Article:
If you were to ask execs of France’s incumbent Telcos who they loathe publicly and admire secretly they will probably mumble FREE and Xavier Niel. Now how did Free and Niel freak out fat cat telco execs who were relaxing on their oligopolistic sofa ??
In April 1999, Free entered the Internet service provider (ISP) market with a simple, no-subscription service. This commercial strategy was at first based solely on providing “Pay-as-you-go” access and enabled Free to win a large share of the dial-up market with relatively small advertising outlay as compared to its competitors. After completing the rollout of its telecommunications network and interconnecting with the France Telecom network in April 2001, Free was in a position to control the cost structure of an offering based on Internet connection time.
The Illiad Groups’s network ( Free is the brand name ) enables it to design sustainable service offerings that are easy to understand, technically sophisticated and attractively priced. Free has capitalized on the different nuances of its brand name, transforming it from a name implying that the offering is free of charge into a name associated with high-quality paid services and the freedom offered to users of these services.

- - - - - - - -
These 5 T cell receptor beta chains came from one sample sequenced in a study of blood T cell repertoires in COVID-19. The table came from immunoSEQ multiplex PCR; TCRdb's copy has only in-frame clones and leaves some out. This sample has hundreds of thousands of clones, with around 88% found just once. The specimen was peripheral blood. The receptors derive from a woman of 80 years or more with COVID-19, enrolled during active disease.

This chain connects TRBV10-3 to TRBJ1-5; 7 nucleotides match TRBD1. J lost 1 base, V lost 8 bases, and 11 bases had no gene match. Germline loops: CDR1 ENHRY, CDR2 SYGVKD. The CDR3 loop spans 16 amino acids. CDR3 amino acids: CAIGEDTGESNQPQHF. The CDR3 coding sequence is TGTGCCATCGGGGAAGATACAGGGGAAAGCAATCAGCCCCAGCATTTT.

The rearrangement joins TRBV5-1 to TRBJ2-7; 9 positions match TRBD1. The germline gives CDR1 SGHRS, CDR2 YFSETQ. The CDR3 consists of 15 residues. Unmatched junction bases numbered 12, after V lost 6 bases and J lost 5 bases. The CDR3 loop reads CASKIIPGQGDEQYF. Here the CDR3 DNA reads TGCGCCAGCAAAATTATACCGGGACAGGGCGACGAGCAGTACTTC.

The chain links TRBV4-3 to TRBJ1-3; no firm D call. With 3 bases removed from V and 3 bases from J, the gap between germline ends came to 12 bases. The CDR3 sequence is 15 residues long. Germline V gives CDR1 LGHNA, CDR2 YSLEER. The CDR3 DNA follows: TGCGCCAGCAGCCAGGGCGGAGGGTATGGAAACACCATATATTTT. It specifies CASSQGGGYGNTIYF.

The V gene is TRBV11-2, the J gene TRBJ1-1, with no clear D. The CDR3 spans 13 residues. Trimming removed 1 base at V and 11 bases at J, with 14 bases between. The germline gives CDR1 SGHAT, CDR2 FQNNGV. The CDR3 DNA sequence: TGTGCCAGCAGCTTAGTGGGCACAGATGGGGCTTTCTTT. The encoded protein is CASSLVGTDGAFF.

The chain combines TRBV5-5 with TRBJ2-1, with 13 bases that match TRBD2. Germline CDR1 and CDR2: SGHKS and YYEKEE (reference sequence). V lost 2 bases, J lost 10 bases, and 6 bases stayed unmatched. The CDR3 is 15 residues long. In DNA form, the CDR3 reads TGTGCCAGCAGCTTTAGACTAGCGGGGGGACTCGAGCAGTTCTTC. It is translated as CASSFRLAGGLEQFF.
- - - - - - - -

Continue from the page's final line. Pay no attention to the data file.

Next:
The high speed broadband Internet access offerings are among the most competitively priced on the market in their respective segments while providing a high quality of service. This positioning is a central factor in the Group’s strategy and is aimed at creating the right environment for lasting and profitable growth . Through the use of its network and by building on its experience in dial-up offerings, Free has developed a high-quality broadband access offering which is attractively priced and, where possible, makes the most of the opportunities afforded by the unbundling of the local loop. Today French broadband rates are among the lowest in the world.
One of Free’s most powerful offerings is the modem “Freebox”. Rejecting the offerings from established equipment manufacturers, the Iliad group( who own the FREE brand ) built its own set-top box running Linux to deliver Internet, voice, and TV services and designed its own DSLAMs to direct traffic into and out of subscribers’ homes. This router is lent to customer that provides every services offered by Free, wifi access point, telephone connection to use VoIP service, and television signal access point. Free has always offered its services as a complete package with only one price 29.99euro. Last year, the company evaluated its network in anticipation of continued growth of subscribers and the planned service offering. Within the access network, FREE recognized the need to increase capacity, because IPTV and other high-bandwidth services were pushing the access network to its limits. Rolling out its own fiber local loop allows FREE to operate more independently from France Telecom, while improving margins and strengthening its service differentiation in the marketplace and is designed to accommodate multiple Service Providers, optimizing its return on investment (ROI).